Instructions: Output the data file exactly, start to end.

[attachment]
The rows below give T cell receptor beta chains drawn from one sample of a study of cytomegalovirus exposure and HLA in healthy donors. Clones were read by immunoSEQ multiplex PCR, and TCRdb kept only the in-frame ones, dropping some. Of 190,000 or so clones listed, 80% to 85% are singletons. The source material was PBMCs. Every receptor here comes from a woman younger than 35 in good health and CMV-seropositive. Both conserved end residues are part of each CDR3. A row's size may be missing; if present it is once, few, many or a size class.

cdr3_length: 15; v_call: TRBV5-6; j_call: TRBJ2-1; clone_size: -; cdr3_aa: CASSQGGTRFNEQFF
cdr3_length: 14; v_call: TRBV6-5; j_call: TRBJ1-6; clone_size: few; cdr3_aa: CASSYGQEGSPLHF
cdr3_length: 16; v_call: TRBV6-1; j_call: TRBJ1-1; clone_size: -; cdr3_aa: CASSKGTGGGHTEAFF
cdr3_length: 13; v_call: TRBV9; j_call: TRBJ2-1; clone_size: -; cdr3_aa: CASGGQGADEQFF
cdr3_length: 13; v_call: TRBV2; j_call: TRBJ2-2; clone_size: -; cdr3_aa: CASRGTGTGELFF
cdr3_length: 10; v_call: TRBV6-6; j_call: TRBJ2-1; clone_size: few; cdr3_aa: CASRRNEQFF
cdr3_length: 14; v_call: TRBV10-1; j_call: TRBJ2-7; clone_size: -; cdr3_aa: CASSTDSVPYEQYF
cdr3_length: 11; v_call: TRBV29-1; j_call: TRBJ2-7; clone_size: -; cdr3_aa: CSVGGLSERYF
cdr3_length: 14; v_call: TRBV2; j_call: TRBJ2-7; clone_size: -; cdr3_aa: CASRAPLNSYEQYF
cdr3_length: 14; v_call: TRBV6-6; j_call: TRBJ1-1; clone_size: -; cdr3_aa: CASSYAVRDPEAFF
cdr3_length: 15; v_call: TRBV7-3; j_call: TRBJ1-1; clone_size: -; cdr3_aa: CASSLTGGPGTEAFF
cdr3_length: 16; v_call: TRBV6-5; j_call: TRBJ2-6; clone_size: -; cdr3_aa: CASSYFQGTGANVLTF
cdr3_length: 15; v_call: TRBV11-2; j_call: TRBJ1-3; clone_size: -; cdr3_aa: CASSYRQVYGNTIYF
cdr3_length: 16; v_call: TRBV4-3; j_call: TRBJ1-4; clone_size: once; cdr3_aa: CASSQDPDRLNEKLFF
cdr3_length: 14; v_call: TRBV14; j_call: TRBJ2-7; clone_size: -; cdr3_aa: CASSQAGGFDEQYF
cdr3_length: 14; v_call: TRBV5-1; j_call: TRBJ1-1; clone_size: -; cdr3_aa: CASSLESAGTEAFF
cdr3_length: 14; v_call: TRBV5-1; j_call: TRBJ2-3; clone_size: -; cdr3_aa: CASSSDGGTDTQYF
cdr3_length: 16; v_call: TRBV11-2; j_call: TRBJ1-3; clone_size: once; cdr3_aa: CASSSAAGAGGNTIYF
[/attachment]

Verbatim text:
The rows below give T cell receptor beta chains drawn from one sample of a study of cytomegalovirus exposure and HLA in healthy donors. Clones were read by immunoSEQ multiplex PCR, and TCRdb kept only the in-frame ones, dropping some. Of 190,000 or so clones listed, 80% to 85% are singletons. The source material was PBMCs. Every receptor here comes from a woman younger than 35 in good health and CMV-seropositive. Both conserved end residues are part of each CDR3. A row's size may be missing; if present it is once, few, many or a size class.

cdr3_length: 15; v_call: TRBV5-6; j_call: TRBJ2-1; clone_size: -; cdr3_aa: CASSQGGTRFNEQFF
cdr3_length: 14; v_call: TRBV6-5; j_call: TRBJ1-6; clone_size: few; cdr3_aa: CASSYGQEGSPLHF
cdr3_length: 16; v_call: TRBV6-1; j_call: TRBJ1-1; clone_size: -; cdr3_aa: CASSKGTGGGHTEAFF
cdr3_length: 13; v_call: TRBV9; j_call: TRBJ2-1; clone_size: -; cdr3_aa: CASGGQGADEQFF
cdr3_length: 13; v_call: TRBV2; j_call: TRBJ2-2; clone_size: -; cdr3_aa: CASRGTGTGELFF
cdr3_length: 10; v_call: TRBV6-6; j_call: TRBJ2-1; clone_size: few; cdr3_aa: CASRRNEQFF
cdr3_length: 14; v_call: TRBV10-1; j_call: TRBJ2-7; clone_size: -; cdr3_aa: CASSTDSVPYEQYF
cdr3_length: 11; v_call: TRBV29-1; j_call: TRBJ2-7; clone_size: -; cdr3_aa: CSVGGLSERYF
cdr3_length: 14; v_call: TRBV2; j_call: TRBJ2-7; clone_size: -; cdr3_aa: CASRAPLNSYEQYF
cdr3_length: 14; v_call: TRBV6-6; j_call: TRBJ1-1; clone_size: -; cdr3_aa: CASSYAVRDPEAFF
cdr3_length: 15; v_call: TRBV7-3; j_call: TRBJ1-1; clone_size: -; cdr3_aa: CASSLTGGPGTEAFF
cdr3_length: 16; v_call: TRBV6-5; j_call: TRBJ2-6; clone_size: -; cdr3_aa: CASSYFQGTGANVLTF
cdr3_length: 15; v_call: TRBV11-2; j_call: TRBJ1-3; clone_size: -; cdr3_aa: CASSYRQVYGNTIYF
cdr3_length: 16; v_call: TRBV4-3; j_call: TRBJ1-4; clone_size: once; cdr3_aa: CASSQDPDRLNEKLFF
cdr3_length: 14; v_call: TRBV14; j_call: TRBJ2-7; clone_size: -; cdr3_aa: CASSQAGGFDEQYF
cdr3_length: 14; v_call: TRBV5-1; j_call: TRBJ1-1; clone_size: -; cdr3_aa: CASSLESAGTEAFF
cdr3_length: 14; v_call: TRBV5-1; j_call: TRBJ2-3; clone_size: -; cdr3_aa: CASSSDGGTDTQYF
cdr3_length: 16; v_call: TRBV11-2; j_call: TRBJ1-3; clone_size: once; cdr3_aa: CASSSAAGAGGNTIYF